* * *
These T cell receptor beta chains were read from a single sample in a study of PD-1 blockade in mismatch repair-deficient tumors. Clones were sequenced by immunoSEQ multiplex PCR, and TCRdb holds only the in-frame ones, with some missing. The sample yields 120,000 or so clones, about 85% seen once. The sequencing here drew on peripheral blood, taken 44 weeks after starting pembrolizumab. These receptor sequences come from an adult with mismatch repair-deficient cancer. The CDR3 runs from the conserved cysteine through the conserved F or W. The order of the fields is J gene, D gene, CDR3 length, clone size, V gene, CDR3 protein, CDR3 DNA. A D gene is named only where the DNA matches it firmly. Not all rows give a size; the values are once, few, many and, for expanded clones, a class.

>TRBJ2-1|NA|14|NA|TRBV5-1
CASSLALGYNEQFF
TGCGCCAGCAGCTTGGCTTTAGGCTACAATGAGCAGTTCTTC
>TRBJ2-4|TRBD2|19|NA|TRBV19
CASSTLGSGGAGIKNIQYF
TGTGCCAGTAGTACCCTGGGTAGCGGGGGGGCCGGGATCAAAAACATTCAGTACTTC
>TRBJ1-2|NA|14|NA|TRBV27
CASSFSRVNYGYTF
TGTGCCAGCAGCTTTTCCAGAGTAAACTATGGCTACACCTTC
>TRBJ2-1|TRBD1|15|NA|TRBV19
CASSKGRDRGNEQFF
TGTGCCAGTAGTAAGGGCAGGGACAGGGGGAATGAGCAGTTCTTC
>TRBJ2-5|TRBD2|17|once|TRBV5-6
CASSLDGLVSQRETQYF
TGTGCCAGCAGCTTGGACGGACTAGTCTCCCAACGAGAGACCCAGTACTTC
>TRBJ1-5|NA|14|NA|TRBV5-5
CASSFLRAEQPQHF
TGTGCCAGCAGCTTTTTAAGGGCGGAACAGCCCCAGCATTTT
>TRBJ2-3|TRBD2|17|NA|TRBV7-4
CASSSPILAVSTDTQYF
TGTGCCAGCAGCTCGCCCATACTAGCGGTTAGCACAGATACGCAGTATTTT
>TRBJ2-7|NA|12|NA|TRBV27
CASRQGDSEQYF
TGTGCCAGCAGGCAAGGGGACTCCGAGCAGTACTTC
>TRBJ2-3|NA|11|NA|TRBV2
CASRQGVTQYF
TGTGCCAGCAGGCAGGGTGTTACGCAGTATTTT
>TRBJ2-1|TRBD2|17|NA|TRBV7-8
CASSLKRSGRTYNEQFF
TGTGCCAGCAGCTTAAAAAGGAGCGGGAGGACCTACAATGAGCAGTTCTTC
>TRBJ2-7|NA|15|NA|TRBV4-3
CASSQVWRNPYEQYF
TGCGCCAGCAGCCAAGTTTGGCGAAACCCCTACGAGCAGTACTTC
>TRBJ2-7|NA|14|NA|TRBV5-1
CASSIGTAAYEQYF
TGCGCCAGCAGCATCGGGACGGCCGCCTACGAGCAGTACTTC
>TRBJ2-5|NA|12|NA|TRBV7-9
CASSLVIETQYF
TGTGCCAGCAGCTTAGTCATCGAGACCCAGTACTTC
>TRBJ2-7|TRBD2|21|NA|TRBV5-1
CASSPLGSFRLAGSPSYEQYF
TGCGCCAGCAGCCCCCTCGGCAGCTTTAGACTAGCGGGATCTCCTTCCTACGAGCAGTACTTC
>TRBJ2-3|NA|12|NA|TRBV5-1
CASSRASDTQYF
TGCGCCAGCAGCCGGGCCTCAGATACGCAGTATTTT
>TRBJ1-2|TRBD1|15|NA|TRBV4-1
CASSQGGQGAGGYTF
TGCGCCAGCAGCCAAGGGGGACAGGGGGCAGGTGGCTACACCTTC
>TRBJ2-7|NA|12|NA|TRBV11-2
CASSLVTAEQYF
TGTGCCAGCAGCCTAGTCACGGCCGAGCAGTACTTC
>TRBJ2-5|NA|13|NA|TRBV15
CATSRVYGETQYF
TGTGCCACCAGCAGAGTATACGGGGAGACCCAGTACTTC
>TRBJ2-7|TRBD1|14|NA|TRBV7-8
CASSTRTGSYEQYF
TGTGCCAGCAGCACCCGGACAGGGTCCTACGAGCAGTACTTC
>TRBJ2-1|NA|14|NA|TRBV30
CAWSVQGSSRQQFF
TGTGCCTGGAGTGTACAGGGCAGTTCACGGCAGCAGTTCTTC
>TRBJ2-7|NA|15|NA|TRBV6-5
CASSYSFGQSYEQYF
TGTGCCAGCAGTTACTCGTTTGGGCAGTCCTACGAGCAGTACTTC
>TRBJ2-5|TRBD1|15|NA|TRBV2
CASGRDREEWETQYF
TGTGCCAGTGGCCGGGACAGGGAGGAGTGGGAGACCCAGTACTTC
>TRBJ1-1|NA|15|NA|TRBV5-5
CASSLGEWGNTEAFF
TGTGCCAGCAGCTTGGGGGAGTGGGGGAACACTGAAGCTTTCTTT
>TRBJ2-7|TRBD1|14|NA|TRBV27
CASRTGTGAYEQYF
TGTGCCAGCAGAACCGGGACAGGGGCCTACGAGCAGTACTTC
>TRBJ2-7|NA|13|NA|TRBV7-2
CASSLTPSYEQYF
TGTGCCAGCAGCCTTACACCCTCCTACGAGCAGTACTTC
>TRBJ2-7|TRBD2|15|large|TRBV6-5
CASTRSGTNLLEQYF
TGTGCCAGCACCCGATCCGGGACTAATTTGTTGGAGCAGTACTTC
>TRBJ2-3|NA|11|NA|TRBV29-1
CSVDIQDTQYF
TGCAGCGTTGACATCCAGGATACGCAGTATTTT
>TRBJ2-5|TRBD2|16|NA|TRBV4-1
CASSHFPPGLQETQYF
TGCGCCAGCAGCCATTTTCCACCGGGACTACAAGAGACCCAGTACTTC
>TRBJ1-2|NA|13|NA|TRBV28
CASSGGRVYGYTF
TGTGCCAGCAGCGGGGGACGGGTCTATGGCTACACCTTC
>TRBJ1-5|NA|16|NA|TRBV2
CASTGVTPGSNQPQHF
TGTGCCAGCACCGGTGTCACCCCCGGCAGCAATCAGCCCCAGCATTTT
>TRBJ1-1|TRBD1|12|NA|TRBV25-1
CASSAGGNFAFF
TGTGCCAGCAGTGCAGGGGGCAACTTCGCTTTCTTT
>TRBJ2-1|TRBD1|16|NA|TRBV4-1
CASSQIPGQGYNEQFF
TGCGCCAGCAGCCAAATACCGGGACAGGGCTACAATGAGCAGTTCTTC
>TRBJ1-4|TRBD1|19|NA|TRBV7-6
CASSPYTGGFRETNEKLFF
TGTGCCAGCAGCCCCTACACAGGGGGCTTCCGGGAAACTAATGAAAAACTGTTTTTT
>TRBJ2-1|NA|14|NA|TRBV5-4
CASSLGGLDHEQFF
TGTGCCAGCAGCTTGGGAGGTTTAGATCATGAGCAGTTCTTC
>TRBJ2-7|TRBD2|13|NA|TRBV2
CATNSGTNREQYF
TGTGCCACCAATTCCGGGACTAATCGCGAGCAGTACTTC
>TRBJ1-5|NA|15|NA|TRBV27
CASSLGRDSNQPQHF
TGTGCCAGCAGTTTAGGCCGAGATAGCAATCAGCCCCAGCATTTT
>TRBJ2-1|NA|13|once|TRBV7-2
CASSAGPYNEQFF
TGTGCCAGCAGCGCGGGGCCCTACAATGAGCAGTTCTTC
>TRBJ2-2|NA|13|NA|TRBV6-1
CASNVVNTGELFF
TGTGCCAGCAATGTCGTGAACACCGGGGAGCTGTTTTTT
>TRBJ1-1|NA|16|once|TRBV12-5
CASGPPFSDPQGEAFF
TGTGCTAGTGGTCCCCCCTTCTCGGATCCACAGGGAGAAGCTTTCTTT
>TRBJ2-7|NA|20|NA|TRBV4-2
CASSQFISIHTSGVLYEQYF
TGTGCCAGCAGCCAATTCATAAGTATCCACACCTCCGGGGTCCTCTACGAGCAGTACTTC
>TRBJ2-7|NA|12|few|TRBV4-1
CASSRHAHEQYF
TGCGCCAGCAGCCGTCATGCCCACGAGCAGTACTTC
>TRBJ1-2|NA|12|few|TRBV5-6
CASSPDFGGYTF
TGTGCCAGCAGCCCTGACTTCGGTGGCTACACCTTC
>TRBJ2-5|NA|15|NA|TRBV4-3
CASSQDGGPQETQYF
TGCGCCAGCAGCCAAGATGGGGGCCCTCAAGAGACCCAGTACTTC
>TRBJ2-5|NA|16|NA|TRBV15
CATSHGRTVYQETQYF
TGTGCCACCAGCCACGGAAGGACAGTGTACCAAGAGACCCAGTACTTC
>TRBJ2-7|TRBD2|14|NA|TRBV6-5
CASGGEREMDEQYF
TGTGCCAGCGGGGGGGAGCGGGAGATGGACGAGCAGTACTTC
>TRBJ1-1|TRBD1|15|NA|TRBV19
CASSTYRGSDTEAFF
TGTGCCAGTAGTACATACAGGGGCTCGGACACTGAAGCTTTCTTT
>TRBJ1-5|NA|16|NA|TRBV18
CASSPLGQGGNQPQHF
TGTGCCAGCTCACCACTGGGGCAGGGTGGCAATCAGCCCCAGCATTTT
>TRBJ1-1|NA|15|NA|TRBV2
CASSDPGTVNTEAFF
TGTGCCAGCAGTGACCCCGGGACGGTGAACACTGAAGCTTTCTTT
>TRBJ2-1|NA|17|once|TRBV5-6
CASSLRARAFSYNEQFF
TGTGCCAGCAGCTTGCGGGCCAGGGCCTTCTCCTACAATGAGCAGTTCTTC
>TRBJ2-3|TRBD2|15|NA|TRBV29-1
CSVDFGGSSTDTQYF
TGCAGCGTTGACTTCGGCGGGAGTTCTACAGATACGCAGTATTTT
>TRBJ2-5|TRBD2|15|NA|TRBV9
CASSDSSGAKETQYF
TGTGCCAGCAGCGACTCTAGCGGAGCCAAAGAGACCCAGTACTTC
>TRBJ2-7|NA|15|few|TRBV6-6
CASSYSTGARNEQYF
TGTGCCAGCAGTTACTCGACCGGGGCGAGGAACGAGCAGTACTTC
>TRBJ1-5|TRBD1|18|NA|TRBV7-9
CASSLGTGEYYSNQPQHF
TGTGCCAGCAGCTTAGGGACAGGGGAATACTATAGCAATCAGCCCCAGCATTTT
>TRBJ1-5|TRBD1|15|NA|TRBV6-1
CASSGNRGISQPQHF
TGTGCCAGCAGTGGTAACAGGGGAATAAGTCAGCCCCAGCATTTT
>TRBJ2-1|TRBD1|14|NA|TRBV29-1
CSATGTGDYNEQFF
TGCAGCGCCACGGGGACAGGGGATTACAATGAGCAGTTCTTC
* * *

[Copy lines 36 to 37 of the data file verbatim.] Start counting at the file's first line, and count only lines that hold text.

CASSIGTAAYEQYF
TGCGCCAGCAGCATCGGGACGGCCGCCTACGAGCAGTACTTC